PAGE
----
More Forms, A Manor House, and a Giant

Our second port was Portland, England. On our unexpected sea day we received a notice that we had to complete a form on line, receive a QR Code and print it to enter England. The form was designed for air or car travel, but they gave instructions on how to fill it in for our case. This would be pretty doable if I was in my office, but was impossible with neither wifi or a printer. The only option was customer service and they were quickly overwhelmed. I was lucky that I only spent about an hour there as others were in line for several hours and were then sitting around trying to complete the form on their phones. My customer service agent said it would be faster if she did the form for me, printed it, and delivered it to our room. I readily accepted that offer.

The night before we arrived we were advised that everyone on the ship, whether going ashore or not, was required to have a face to face meeting with British immigration early the next morning. When we went down for our turn, the line extended more than half the length of the ship (it’s a big 2500 passenger ship). Fortunately, we had a late morning tour; so we went to the cafeteria and were processed quickly after a leisurely breakfast. It was quick because all they did was see that the passport picture matched our face. At no time did anyone look at the form we all worked so hard to create! Nevertheless, this was our favorite port.

Our primary destination was Athelhampton, a Tudor manor house dating back to 1485 located in Dorset, England. The original manor had a Great hall, Solar and Buttery. A Solar was located on the upper level of the manor and was the living quarters for the owner and his family, while a Buttery was a service room located near the Great Hall that held the liquor (wine or ale). The person in charge of the Buttery was called the Butler. In a royal household the same officer was titled, Marshall of the Buttery. This officer was responsible to serve the wine to the head of the household and his guests.

Athelhampton, a Tudor manor house.
While the manor house was impressive, we particularly liked the extensive gardens which featured many fountains, ponds, and trees. The topiary in this garden was particularly impressive.

Athelhampton is now considered one of the most haunted places in England. The Buttery that adjoins the Great Hall is said to experience a tapping noise (on barrels) from a ghost that is referred to as “Cooper.” Various other occupants and visitors of the manor have all seen a “grey lady.” She has been seen by some to wander through the bedrooms (and walls) of the east wing of the house during the early hours of the day.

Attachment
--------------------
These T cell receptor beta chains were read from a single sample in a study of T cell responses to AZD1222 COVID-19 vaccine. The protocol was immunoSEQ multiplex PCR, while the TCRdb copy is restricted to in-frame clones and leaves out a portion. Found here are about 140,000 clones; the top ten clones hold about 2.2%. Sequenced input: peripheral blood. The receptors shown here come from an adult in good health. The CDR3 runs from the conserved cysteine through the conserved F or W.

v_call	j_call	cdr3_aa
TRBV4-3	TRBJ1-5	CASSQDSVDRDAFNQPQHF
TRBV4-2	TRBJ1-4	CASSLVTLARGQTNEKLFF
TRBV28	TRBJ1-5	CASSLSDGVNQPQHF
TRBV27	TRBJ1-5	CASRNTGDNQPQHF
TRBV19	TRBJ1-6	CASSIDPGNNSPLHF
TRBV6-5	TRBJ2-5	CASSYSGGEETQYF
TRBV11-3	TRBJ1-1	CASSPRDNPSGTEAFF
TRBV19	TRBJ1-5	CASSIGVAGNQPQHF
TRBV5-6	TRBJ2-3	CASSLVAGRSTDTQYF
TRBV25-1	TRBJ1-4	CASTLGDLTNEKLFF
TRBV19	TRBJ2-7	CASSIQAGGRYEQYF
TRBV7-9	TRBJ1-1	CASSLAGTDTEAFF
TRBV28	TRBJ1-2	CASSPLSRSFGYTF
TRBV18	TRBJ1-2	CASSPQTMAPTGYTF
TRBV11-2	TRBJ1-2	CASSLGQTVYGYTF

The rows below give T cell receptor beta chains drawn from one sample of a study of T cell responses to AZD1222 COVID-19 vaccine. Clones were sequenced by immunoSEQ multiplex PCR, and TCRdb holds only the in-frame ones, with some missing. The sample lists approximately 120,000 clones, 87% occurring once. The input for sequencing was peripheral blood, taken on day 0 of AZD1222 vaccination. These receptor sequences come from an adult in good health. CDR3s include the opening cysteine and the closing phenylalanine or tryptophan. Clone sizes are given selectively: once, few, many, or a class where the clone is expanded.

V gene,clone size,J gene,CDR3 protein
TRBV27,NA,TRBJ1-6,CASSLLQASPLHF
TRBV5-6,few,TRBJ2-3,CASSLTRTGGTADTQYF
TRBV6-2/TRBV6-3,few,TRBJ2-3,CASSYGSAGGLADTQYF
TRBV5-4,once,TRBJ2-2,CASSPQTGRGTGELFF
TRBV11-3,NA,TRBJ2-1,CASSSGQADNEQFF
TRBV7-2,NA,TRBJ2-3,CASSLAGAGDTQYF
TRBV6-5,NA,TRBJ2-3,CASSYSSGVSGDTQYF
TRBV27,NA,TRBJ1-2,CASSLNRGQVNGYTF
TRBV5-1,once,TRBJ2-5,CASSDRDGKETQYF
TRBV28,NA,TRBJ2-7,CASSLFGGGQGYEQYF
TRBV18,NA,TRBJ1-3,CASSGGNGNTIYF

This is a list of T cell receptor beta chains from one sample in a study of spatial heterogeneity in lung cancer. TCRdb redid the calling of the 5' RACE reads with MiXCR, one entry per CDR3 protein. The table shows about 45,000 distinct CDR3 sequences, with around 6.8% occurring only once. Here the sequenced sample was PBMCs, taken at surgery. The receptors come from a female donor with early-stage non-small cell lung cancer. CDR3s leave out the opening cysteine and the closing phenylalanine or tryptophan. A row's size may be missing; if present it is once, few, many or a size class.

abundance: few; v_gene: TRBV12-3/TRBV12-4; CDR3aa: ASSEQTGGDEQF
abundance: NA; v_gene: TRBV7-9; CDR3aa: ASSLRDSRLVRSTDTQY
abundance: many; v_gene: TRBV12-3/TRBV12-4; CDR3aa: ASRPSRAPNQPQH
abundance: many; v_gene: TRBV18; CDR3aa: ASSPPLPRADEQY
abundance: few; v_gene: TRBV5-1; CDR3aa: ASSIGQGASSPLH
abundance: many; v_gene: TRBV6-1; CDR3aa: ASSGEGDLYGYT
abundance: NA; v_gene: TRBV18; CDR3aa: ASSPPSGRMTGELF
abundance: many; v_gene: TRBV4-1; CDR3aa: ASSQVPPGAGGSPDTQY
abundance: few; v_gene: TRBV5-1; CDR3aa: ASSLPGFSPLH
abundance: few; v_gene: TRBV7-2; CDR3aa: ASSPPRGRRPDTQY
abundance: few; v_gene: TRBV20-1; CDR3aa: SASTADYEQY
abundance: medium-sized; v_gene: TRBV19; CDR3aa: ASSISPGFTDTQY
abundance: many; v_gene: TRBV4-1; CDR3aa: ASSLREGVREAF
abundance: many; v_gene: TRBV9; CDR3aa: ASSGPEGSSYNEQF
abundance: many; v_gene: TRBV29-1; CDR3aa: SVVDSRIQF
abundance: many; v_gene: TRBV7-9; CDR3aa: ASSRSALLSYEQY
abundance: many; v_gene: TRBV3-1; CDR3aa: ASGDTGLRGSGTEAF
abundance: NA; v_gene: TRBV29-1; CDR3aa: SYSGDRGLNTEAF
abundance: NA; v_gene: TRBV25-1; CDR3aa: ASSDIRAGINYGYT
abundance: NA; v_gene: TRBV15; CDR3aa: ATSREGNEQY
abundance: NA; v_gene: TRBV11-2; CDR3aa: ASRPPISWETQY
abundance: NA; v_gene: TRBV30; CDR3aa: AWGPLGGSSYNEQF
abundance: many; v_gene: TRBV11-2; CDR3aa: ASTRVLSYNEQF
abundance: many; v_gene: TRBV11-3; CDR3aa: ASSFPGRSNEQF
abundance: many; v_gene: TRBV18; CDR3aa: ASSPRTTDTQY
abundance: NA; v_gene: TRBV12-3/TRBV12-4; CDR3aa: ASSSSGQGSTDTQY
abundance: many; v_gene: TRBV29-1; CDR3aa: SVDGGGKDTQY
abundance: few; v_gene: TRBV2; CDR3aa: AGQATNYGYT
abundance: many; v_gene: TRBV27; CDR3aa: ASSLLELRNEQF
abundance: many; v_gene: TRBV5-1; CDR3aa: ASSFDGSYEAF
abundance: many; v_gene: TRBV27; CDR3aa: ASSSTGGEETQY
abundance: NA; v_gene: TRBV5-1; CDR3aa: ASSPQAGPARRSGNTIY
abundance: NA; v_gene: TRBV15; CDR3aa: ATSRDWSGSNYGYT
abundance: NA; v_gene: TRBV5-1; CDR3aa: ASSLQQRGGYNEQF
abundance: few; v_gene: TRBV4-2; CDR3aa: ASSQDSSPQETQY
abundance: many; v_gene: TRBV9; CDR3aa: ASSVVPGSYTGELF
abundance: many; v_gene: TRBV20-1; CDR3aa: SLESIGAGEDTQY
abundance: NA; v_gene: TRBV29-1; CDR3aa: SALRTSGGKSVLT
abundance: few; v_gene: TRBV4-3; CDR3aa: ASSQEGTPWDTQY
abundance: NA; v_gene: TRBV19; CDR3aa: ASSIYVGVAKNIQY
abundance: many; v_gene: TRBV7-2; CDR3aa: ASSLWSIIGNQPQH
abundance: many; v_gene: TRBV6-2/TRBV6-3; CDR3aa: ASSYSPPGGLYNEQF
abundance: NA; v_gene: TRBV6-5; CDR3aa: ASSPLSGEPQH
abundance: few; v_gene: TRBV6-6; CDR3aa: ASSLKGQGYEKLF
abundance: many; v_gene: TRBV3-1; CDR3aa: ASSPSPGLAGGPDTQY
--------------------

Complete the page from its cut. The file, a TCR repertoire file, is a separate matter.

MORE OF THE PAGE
The most well-known of all the apparitions at the manor house is the pet ape. The ape was owned by Nicholas Martyn and when he passed away in 1595 the ape was somehow accidentally entombed in a secret passage behind the Great Chamber during construction on the house. While he has never been seen it is said you can hear scratching from the behind the panels of the Great Chamber as if he is trying to escape his tomb. For the record, we experienced no signs of ghosts on our visit.

A dovecote adjoining the main house.
The billiard room and library.
The dining room.

The remainder of this blog is rated PG13. Another stop on the tour was the Cerne Abbas Giant, a hill figure near the village of Cerne Abbas.

The figure is about 180 feet high. The people on the path to the left give some scale. The image was created by digging a shallow trench and backfilling it with chalk rubble. The chalk is renewed every ten years. The age of the figure is unknown with estimates ranging from 700 CE to the 17th century.
The significance of the figure is also unknown. A popular belief is that it is some kind of fertility symbol. According to our guide, couples used to attempt to have children in the shadow of the figure to increase their chances of success. The top part of the figure is obscure in this photo. If you want to see some better aerial photos, Google “Cerne Abbas Giant”.

2 thoughts on “More Forms, A Manor House, and a Giant”

  1. I live vicariously through your trips! You have such fun. We are hunkered down with me fighting giant cell arteritis ,an autoimmune disease. I well remember our trip on Sea Cloud! and
    you two!

    1. Hi Peggy and Dave, It is so good to hear from you. We were talking about Sea Cloud just a few weeks ago. It was a fabulous trip and we really enjoyed the time we spent together. We are sorry to hear about your autoimmune disease and wish you the best in your recovery. I hope we can meet again some day.

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